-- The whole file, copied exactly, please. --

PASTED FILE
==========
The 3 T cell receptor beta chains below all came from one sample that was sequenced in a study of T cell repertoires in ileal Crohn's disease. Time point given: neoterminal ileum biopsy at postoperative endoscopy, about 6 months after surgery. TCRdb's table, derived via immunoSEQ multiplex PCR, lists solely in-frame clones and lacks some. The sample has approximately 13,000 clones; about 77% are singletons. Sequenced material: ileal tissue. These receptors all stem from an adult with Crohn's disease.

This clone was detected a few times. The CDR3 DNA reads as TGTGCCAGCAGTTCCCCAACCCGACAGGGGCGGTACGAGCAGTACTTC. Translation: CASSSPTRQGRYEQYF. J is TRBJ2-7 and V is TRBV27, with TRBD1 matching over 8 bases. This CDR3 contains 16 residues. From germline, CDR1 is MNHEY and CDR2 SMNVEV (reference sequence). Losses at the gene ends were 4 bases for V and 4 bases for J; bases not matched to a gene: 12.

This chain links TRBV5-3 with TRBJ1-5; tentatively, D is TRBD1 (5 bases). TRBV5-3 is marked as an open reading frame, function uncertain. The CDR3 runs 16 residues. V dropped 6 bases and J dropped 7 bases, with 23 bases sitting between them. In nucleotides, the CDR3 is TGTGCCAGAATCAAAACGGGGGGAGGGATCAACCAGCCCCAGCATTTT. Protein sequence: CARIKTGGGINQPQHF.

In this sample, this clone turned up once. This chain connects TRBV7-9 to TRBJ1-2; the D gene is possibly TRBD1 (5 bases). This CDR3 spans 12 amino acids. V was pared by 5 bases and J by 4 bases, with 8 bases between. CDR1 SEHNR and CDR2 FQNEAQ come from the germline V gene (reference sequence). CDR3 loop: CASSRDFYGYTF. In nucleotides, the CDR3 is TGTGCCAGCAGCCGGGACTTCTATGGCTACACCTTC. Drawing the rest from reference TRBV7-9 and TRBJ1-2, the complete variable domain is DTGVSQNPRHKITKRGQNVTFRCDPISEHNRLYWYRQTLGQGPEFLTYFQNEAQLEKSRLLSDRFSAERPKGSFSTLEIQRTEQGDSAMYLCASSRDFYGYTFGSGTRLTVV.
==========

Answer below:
The 3 T cell receptor beta chains below all came from one sample that was sequenced in a study of T cell repertoires in ileal Crohn's disease. Time point given: neoterminal ileum biopsy at postoperative endoscopy, about 6 months after surgery. TCRdb's table, derived via immunoSEQ multiplex PCR, lists solely in-frame clones and lacks some. The sample has approximately 13,000 clones; about 77% are singletons. Sequenced material: ileal tissue. These receptors all stem from an adult with Crohn's disease.

This clone was detected a few times. The CDR3 DNA reads as TGTGCCAGCAGTTCCCCAACCCGACAGGGGCGGTACGAGCAGTACTTC. Translation: CASSSPTRQGRYEQYF. J is TRBJ2-7 and V is TRBV27, with TRBD1 matching over 8 bases. This CDR3 contains 16 residues. From germline, CDR1 is MNHEY and CDR2 SMNVEV (reference sequence). Losses at the gene ends were 4 bases for V and 4 bases for J; bases not matched to a gene: 12.

This chain links TRBV5-3 with TRBJ1-5; tentatively, D is TRBD1 (5 bases). TRBV5-3 is marked as an open reading frame, function uncertain. The CDR3 runs 16 residues. V dropped 6 bases and J dropped 7 bases, with 23 bases sitting between them. In nucleotides, the CDR3 is TGTGCCAGAATCAAAACGGGGGGAGGGATCAACCAGCCCCAGCATTTT. Protein sequence: CARIKTGGGINQPQHF.

In this sample, this clone turned up once. This chain connects TRBV7-9 to TRBJ1-2; the D gene is possibly TRBD1 (5 bases). This CDR3 spans 12 amino acids. V was pared by 5 bases and J by 4 bases, with 8 bases between. CDR1 SEHNR and CDR2 FQNEAQ come from the germline V gene (reference sequence). CDR3 loop: CASSRDFYGYTF. In nucleotides, the CDR3 is TGTGCCAGCAGCCGGGACTTCTATGGCTACACCTTC. Drawing the rest from reference TRBV7-9 and TRBJ1-2, the complete variable domain is DTGVSQNPRHKITKRGQNVTFRCDPISEHNRLYWYRQTLGQGPEFLTYFQNEAQLEKSRLLSDRFSAERPKGSFSTLEIQRTEQGDSAMYLCASSRDFYGYTFGSGTRLTVV.